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Robert Crawford

Poems by Crawford Robert


found 204 works
I heard the Earth within me sing
As if it were a trancéd thing,
Or as if under thought's control
All things were chaunting in my soul.
I was the centre of the sphere,
And made the imaginary year...
The natural death we each night undergo
Should teach us that our passing's but a sleep,
Which we beyond the body's shadow may,
Even as a garment of the day we doff,
Put off for ever, being then no more
Nor less, indeed, than we have been before
Off we go into the wild blue yonder,
Climbing high into the sun
Here they come zooming to meet our thunder
At 'em boys, Give 'er the gun!
Down we dive, spouting our flame from under
Off with one helluva roar...
The natural death we each night undergo
Should teach us that our passing's but a sleep,
Which we beyond the body's shadow may,
Even as a garment of the day we doff,
Put off for ever, being then no more
Nor less, indeed, than we have been before
He'll have his all; and though his heart is great,
Ay, prodigal of kindness, yet is he
A very Shylock in his bargaining.
Those soft, mild eyes of his grow hard as iron
To gauge the too, too little or too much,
When commerce puts his temper to the touch
For thyself work, not for another, so
'Tis possible; else all thy worth is his
Whose maybe paltry payment scarce serves to
The base sufficing of thy bed and board:
And all thy days to this sad use are given,
Till age or sickness shall subdue thy pith...
No Christian burial? Ah, he'll sleep as sound
As the old Jew who, by Beth-Peor, had
God for a sexton
The light is silent on the greeny sward,
And from a bough above the wild dove's coo
Steals on the ear like a dream-dewy word,
Or the voice of one of a faery crew.
The warmth within the azure of the hills
Breathes like the picture of a perfect thing...
Here within the half-light 'tween the night and day
Upon the sands I lie, with thoughts that idly stirr'd
Seem, as in a dream, with life and death to play,
As o'er the sea there flits a pale white bird.
In my heart I hear it, the murmur of the sea,
Ah! and memories of other lives are stirr'd...
I have been touched with her, and have ta'en (Unclear
The acquaintance of her beauty like a dream,
Or as it were a flower of Faerie breathed
By an immortal; for the light and air
Of life and love so, so endue her, she
Puts on and off the sweetest favours like...
Music, with the tears in it,
Through my soul is ringing,
Moods like bodies flame and flit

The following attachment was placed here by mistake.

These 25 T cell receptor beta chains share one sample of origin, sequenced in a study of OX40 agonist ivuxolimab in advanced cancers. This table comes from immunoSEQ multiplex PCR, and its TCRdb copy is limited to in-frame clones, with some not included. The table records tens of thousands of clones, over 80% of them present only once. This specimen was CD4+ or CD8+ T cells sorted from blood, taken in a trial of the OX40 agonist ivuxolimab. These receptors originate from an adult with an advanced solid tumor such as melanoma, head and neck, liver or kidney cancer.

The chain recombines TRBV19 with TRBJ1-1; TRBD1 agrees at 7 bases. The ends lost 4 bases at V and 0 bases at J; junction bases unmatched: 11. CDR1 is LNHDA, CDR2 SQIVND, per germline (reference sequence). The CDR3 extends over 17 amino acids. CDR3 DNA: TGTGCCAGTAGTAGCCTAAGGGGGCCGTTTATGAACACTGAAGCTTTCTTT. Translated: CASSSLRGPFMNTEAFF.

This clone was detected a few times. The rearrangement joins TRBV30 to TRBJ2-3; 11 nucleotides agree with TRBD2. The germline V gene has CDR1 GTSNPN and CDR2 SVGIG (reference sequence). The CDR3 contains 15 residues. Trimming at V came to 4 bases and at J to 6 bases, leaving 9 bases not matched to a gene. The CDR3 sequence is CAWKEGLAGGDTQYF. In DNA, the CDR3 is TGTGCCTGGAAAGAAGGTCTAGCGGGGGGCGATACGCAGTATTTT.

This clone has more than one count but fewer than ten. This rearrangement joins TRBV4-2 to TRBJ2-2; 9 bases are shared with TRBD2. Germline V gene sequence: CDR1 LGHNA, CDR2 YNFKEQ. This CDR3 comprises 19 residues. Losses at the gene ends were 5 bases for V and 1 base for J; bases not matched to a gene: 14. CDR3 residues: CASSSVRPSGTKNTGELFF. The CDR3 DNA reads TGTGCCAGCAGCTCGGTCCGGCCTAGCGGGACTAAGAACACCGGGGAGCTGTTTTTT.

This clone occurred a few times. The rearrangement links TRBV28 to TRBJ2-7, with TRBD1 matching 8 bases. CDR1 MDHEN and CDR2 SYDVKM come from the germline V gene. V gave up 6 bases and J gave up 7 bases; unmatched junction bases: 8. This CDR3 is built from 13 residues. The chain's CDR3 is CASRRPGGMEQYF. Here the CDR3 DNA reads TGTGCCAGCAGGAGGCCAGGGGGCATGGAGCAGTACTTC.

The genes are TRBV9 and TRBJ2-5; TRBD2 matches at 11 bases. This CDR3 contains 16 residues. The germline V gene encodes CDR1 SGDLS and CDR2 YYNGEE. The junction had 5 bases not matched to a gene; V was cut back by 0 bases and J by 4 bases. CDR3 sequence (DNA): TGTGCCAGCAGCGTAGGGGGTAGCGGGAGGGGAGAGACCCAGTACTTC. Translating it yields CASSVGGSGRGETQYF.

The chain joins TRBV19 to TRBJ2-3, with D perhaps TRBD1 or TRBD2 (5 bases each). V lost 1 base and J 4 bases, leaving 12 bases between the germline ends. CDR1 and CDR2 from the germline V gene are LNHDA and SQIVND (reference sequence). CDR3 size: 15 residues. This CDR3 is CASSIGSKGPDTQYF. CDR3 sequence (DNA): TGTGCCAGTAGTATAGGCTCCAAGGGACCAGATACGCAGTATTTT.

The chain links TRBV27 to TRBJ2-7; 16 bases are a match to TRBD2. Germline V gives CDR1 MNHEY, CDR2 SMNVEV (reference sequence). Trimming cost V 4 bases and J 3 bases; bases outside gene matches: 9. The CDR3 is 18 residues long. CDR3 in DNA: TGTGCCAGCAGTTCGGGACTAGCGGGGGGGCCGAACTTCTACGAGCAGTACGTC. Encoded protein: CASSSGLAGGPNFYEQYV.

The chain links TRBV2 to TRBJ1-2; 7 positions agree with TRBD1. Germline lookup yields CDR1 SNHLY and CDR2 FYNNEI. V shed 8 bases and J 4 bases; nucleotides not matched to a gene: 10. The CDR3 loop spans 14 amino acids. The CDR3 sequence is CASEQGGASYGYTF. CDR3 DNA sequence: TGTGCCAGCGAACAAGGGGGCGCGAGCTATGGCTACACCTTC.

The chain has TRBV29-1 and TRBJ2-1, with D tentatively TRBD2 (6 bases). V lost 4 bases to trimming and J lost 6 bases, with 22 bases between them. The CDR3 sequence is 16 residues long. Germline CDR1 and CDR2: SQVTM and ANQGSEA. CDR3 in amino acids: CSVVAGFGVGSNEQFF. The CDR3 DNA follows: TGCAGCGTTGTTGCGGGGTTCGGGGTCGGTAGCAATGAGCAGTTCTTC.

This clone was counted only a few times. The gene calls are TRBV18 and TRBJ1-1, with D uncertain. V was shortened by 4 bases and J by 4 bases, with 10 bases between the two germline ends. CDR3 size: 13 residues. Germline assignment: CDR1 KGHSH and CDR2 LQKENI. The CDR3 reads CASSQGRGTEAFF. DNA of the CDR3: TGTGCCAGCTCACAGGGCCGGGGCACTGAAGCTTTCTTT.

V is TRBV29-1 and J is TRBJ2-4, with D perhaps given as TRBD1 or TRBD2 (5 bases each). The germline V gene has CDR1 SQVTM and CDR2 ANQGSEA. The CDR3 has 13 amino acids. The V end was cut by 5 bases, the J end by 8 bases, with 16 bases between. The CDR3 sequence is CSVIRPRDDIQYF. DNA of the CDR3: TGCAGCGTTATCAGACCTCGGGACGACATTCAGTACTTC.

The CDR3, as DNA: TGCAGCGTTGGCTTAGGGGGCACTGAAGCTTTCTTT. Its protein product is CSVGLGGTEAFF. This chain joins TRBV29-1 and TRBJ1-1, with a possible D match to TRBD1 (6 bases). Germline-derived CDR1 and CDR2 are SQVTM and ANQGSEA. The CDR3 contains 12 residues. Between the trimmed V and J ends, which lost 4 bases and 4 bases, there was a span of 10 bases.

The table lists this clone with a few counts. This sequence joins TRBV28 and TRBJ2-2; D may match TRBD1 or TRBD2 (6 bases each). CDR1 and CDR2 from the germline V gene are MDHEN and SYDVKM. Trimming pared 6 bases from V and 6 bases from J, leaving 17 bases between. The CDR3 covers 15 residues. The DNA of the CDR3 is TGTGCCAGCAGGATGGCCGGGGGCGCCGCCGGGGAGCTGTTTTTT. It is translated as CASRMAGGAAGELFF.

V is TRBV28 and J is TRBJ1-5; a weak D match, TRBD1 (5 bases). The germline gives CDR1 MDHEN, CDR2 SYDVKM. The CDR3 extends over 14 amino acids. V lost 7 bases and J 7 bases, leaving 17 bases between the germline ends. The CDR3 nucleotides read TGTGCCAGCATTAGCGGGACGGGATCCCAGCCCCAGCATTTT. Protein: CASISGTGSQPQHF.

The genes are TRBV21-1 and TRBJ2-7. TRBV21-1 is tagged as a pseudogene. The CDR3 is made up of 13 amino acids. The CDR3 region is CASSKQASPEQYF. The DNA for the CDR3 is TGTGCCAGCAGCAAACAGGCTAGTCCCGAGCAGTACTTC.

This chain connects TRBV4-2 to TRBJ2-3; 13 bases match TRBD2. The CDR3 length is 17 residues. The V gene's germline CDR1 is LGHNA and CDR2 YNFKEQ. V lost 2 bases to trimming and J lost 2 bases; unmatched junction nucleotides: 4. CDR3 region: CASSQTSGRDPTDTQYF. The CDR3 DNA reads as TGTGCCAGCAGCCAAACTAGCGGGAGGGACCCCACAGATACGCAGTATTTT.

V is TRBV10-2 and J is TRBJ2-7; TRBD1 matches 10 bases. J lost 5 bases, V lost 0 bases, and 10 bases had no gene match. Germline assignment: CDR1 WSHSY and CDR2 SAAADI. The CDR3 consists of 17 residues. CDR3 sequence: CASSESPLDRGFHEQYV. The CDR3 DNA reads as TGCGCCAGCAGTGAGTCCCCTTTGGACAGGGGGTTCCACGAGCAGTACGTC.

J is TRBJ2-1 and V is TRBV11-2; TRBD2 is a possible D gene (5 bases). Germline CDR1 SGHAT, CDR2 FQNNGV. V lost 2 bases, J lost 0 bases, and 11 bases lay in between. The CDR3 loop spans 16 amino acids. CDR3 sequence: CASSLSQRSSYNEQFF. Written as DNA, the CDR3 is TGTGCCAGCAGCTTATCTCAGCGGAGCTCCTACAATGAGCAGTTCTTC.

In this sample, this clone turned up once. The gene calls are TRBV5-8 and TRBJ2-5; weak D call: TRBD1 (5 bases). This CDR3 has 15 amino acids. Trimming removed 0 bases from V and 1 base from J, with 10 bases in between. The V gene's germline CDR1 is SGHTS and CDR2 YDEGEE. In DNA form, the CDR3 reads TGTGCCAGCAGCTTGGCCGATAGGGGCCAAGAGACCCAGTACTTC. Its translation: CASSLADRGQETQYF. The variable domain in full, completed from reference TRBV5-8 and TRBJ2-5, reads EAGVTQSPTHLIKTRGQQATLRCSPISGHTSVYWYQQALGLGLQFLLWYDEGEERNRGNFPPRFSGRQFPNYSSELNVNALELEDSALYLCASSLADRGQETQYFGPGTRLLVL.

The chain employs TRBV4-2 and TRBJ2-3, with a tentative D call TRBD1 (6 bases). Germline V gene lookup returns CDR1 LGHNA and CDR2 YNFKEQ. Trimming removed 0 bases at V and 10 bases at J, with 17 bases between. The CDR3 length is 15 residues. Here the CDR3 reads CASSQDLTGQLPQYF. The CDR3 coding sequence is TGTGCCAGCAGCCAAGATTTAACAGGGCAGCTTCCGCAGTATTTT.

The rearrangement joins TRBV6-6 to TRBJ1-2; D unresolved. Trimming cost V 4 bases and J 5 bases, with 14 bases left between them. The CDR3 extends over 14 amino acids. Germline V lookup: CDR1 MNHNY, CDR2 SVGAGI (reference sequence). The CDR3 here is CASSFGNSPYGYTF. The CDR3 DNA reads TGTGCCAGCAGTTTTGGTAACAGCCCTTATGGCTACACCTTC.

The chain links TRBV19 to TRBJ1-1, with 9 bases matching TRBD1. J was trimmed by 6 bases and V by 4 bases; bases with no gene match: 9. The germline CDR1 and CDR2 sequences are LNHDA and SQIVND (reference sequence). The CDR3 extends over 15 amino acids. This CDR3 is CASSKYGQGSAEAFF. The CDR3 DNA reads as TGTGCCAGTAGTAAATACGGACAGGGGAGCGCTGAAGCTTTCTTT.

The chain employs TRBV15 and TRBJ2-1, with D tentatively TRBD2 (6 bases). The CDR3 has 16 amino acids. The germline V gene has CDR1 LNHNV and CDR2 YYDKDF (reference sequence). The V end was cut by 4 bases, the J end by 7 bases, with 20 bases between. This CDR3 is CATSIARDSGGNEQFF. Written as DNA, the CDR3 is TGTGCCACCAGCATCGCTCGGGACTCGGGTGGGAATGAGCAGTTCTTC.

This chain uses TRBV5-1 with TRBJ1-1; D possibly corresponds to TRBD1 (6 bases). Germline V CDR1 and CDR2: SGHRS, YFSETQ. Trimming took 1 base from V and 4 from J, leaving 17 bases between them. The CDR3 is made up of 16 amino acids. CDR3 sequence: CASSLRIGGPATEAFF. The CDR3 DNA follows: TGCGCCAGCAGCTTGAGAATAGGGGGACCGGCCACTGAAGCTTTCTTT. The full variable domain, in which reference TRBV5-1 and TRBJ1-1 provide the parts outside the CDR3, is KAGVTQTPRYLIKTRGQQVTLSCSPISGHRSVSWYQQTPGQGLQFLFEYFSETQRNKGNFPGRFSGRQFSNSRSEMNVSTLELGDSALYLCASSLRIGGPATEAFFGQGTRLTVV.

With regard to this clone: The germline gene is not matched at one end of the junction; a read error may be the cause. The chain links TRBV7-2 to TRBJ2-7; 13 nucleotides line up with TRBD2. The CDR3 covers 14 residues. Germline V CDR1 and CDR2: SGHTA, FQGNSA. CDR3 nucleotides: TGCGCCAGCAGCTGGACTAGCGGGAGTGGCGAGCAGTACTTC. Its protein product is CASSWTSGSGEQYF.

Through the spirit's singing;
Dream-birds half-articulate,
Which no charms can capture...
At the back of the brain a picture lies
Of all we have been and done,
And ever and then a color flames
In the shadow of thought's sun.
At the back of the brain our life-tale's writ
In wondrous words and fine...
Behold her on the silent sea,
Yon vessel like a spirit there!
Moved in a dream's reality,
As if she trod the air.
None can tell from what creek or bay
She sailed out, or by night or day...
She had an other-worldly air,
So like a flower she grew,
As if her thoughts and feelings were
The only life she knew.
She moved in other ways apart,
As in a secret place...
Evil itself may be but good disguised,
As many a virtue now was once a vice,
Or held to be such by the moralists;
Or as even in the eyes of foreigners
Our virtues may be vices, theirs to us
As vicious too. We make us new laws still...
This fair woman who is dead
(Sung so sweet of long ago)
Lies not in a mortal bed —
Song has made her couch to grow
With all sweet things, as they stir
Like unfading growths that cling...
The fruit of love's desire is sweet
For any man and maid to eat.
However ripened in time's air,
No other can with it compare.
'Tis like those apples 'of such price,
No tree can ever bear them twice...
Her beauty is the bourne thought cannot pass;
And the angel of the heart's intelligence,
Young Love, might deem that boundary infinite,
So he within the glamour of her eyes,
As in some ether too thin to be weighed,
Might breathe for ever
We whom to-night Love keeps awake
For his own joy, may one day break
Our fast in some Lethéan cave,
When we but a faint memory have,
Or none, of such dear nights as this.
Sweetheart! thy lips again to kiss...
I might not have it then — I might not, yet
She was so near to me, could I forget
She might be nearer? There was in her eyes —
What shall I say? — a hint of the sunrise
Of her heart's day: would it then break on me
In my life's glory, or should I but see...
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